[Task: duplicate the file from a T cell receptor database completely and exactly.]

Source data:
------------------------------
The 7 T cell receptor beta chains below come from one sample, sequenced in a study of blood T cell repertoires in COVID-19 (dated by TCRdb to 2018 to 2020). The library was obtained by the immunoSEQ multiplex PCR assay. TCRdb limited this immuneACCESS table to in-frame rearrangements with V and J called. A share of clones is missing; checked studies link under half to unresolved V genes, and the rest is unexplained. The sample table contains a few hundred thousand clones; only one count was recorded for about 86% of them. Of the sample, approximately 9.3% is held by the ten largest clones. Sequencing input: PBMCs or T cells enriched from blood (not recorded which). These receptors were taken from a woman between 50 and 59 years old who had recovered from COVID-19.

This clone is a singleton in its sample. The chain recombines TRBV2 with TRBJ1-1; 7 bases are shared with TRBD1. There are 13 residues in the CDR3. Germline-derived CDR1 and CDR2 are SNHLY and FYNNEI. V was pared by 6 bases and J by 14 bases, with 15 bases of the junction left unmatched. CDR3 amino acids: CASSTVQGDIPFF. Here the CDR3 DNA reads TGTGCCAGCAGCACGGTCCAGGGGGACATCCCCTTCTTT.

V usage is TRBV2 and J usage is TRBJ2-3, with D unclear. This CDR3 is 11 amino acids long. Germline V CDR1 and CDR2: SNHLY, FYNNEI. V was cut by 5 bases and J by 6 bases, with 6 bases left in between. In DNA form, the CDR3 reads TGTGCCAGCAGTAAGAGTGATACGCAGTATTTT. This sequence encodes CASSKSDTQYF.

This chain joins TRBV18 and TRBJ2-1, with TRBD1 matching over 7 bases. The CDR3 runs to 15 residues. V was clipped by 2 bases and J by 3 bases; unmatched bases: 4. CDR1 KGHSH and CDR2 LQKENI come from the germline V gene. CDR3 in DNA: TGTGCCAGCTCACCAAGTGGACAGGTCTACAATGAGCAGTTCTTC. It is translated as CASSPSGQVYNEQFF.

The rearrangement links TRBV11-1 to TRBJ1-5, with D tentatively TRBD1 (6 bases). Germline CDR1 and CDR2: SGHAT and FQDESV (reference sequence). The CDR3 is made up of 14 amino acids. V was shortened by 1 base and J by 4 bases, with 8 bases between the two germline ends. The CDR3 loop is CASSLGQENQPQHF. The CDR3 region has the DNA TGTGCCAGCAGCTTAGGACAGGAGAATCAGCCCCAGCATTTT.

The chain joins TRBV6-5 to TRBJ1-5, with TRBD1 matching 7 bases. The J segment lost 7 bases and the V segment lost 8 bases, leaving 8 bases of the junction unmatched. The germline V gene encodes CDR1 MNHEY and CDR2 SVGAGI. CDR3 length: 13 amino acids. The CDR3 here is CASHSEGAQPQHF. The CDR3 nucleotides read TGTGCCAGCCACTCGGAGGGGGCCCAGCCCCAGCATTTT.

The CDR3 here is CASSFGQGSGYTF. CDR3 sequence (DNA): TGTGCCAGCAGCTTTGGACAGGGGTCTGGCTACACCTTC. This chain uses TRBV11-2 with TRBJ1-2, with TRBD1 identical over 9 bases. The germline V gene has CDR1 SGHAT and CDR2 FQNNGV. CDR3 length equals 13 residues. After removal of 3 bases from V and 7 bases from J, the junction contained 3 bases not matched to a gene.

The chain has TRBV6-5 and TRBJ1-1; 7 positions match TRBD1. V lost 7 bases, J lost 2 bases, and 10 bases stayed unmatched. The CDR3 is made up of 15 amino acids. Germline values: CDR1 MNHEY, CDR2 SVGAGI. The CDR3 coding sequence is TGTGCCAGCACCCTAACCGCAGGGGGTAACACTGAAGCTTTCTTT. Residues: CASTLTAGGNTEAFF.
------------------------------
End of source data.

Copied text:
The 7 T cell receptor beta chains below come from one sample, sequenced in a study of blood T cell repertoires in COVID-19 (dated by TCRdb to 2018 to 2020). The library was obtained by the immunoSEQ multiplex PCR assay. TCRdb limited this immuneACCESS table to in-frame rearrangements with V and J called. A share of clones is missing; checked studies link under half to unresolved V genes, and the rest is unexplained. The sample table contains a few hundred thousand clones; only one count was recorded for about 86% of them. Of the sample, approximately 9.3% is held by the ten largest clones. Sequencing input: PBMCs or T cells enriched from blood (not recorded which). These receptors were taken from a woman between 50 and 59 years old who had recovered from COVID-19.

This clone is a singleton in its sample. The chain recombines TRBV2 with TRBJ1-1; 7 bases are shared with TRBD1. There are 13 residues in the CDR3. Germline-derived CDR1 and CDR2 are SNHLY and FYNNEI. V was pared by 6 bases and J by 14 bases, with 15 bases of the junction left unmatched. CDR3 amino acids: CASSTVQGDIPFF. Here the CDR3 DNA reads TGTGCCAGCAGCACGGTCCAGGGGGACATCCCCTTCTTT.

V usage is TRBV2 and J usage is TRBJ2-3, with D unclear. This CDR3 is 11 amino acids long. Germline V CDR1 and CDR2: SNHLY, FYNNEI. V was cut by 5 bases and J by 6 bases, with 6 bases left in between. In DNA form, the CDR3 reads TGTGCCAGCAGTAAGAGTGATACGCAGTATTTT. This sequence encodes CASSKSDTQYF.

This chain joins TRBV18 and TRBJ2-1, with TRBD1 matching over 7 bases. The CDR3 runs to 15 residues. V was clipped by 2 bases and J by 3 bases; unmatched bases: 4. CDR1 KGHSH and CDR2 LQKENI come from the germline V gene. CDR3 in DNA: TGTGCCAGCTCACCAAGTGGACAGGTCTACAATGAGCAGTTCTTC. It is translated as CASSPSGQVYNEQFF.

The rearrangement links TRBV11-1 to TRBJ1-5, with D tentatively TRBD1 (6 bases). Germline CDR1 and CDR2: SGHAT and FQDESV (reference sequence). The CDR3 is made up of 14 amino acids. V was shortened by 1 base and J by 4 bases, with 8 bases between the two germline ends. The CDR3 loop is CASSLGQENQPQHF. The CDR3 region has the DNA TGTGCCAGCAGCTTAGGACAGGAGAATCAGCCCCAGCATTTT.

The chain joins TRBV6-5 to TRBJ1-5, with TRBD1 matching 7 bases. The J segment lost 7 bases and the V segment lost 8 bases, leaving 8 bases of the junction unmatched. The germline V gene encodes CDR1 MNHEY and CDR2 SVGAGI. CDR3 length: 13 amino acids. The CDR3 here is CASHSEGAQPQHF. The CDR3 nucleotides read TGTGCCAGCCACTCGGAGGGGGCCCAGCCCCAGCATTTT.

The CDR3 here is CASSFGQGSGYTF. CDR3 sequence (DNA): TGTGCCAGCAGCTTTGGACAGGGGTCTGGCTACACCTTC. This chain uses TRBV11-2 with TRBJ1-2, with TRBD1 identical over 9 bases. The germline V gene has CDR1 SGHAT and CDR2 FQNNGV. CDR3 length equals 13 residues. After removal of 3 bases from V and 7 bases from J, the junction contained 3 bases not matched to a gene.

The chain has TRBV6-5 and TRBJ1-1; 7 positions match TRBD1. V lost 7 bases, J lost 2 bases, and 10 bases stayed unmatched. The CDR3 is made up of 15 amino acids. Germline values: CDR1 MNHEY, CDR2 SVGAGI. The CDR3 coding sequence is TGTGCCAGCACCCTAACCGCAGGGGGTAACACTGAAGCTTTCTTT. Residues: CASTLTAGGNTEAFF.